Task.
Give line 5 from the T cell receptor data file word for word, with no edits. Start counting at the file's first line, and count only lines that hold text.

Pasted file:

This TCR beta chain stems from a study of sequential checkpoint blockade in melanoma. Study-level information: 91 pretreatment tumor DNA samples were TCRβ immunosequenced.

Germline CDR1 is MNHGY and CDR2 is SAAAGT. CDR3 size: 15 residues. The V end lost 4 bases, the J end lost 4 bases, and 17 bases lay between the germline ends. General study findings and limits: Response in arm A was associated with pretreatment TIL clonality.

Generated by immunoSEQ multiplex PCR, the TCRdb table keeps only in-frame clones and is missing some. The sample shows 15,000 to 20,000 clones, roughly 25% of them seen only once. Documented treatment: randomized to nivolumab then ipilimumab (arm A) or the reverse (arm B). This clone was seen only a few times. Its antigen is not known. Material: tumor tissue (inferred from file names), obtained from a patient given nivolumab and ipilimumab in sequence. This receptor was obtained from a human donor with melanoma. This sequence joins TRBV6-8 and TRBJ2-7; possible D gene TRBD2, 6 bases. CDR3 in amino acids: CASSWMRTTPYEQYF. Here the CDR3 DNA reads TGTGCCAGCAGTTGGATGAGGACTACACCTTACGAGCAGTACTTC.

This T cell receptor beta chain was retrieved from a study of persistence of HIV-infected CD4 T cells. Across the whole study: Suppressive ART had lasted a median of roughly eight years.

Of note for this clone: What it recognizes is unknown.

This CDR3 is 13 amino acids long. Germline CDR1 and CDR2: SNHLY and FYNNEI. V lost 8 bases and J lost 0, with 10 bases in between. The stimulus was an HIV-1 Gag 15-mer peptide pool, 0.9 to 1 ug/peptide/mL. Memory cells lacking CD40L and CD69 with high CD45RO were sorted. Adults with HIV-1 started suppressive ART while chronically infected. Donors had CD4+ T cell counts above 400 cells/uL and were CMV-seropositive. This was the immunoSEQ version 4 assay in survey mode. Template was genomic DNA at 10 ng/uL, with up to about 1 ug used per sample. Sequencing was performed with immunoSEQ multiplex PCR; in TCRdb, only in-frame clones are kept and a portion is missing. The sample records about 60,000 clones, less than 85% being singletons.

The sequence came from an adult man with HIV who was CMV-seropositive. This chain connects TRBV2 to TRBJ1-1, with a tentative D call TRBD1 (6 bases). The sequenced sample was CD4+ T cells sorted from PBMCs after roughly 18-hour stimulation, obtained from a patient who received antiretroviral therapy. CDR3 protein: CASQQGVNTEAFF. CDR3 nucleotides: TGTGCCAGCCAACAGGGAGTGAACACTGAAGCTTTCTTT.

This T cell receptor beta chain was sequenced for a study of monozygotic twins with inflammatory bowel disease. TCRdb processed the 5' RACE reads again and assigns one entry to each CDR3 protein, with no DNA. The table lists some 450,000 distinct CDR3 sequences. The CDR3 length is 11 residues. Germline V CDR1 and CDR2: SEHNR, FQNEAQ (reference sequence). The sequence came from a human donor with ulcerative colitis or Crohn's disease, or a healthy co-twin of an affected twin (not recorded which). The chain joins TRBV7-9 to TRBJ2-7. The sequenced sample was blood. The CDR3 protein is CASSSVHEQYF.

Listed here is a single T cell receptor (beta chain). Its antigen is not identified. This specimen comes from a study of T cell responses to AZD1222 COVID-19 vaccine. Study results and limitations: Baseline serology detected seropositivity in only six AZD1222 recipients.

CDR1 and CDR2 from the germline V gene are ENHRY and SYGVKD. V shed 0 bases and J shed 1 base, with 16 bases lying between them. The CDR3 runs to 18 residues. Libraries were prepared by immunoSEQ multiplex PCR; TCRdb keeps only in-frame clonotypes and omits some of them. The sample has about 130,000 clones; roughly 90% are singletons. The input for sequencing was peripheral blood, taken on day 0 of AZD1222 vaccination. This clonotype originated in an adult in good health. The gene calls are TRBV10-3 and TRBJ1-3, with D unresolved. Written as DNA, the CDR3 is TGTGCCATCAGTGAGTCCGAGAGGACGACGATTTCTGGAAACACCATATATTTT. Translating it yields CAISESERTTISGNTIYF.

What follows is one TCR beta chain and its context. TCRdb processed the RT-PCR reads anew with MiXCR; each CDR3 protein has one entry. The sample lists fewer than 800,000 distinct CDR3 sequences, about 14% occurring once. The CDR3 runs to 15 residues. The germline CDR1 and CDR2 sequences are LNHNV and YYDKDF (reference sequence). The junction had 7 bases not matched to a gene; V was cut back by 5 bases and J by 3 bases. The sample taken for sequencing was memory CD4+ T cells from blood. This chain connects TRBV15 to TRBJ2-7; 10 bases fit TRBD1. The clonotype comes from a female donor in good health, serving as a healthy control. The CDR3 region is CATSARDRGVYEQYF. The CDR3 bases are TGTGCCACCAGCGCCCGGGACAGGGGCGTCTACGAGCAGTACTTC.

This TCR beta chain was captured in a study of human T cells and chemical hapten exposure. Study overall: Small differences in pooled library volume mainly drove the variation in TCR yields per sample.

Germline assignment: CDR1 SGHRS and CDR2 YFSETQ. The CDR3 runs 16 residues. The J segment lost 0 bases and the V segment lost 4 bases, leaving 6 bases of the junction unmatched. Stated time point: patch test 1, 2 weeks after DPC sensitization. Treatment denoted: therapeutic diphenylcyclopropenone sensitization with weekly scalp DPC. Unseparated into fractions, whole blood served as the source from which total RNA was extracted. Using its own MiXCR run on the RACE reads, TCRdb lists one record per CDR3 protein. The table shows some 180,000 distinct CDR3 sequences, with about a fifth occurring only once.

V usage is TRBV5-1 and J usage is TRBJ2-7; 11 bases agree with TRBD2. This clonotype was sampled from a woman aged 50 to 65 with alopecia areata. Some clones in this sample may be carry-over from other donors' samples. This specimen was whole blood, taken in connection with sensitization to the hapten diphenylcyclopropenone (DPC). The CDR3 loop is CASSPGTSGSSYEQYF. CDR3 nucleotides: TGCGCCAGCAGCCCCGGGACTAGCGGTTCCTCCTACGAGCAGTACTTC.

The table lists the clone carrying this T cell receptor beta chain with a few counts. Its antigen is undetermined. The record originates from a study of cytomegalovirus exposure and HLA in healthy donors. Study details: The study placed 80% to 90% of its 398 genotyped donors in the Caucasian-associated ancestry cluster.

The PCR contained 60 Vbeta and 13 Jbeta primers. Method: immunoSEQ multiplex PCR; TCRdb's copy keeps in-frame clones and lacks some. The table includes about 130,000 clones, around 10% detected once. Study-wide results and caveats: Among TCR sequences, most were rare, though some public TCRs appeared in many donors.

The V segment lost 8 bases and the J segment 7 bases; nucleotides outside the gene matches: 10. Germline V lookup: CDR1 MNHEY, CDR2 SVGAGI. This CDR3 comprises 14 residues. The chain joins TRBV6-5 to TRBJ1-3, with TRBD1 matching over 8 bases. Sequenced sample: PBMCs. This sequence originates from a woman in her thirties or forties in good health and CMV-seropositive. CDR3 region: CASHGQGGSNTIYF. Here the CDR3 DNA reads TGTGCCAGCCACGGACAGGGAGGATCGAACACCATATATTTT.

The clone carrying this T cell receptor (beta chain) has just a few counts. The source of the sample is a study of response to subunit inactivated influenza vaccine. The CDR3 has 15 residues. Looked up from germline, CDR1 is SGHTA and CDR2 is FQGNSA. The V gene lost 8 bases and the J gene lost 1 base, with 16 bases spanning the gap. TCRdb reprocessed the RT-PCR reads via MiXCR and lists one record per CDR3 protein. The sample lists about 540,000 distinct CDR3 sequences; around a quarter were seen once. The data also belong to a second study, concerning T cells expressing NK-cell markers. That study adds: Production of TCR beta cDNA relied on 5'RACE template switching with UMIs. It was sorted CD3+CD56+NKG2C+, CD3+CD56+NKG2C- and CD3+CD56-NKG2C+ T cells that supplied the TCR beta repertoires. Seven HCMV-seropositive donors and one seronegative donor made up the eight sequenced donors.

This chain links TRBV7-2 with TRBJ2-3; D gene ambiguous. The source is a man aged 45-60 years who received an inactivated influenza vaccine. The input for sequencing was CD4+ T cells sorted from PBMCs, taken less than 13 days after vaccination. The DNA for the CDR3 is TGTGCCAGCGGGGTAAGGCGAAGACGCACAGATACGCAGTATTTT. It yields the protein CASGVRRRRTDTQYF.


Of note for this clone: What it recognizes is unknown.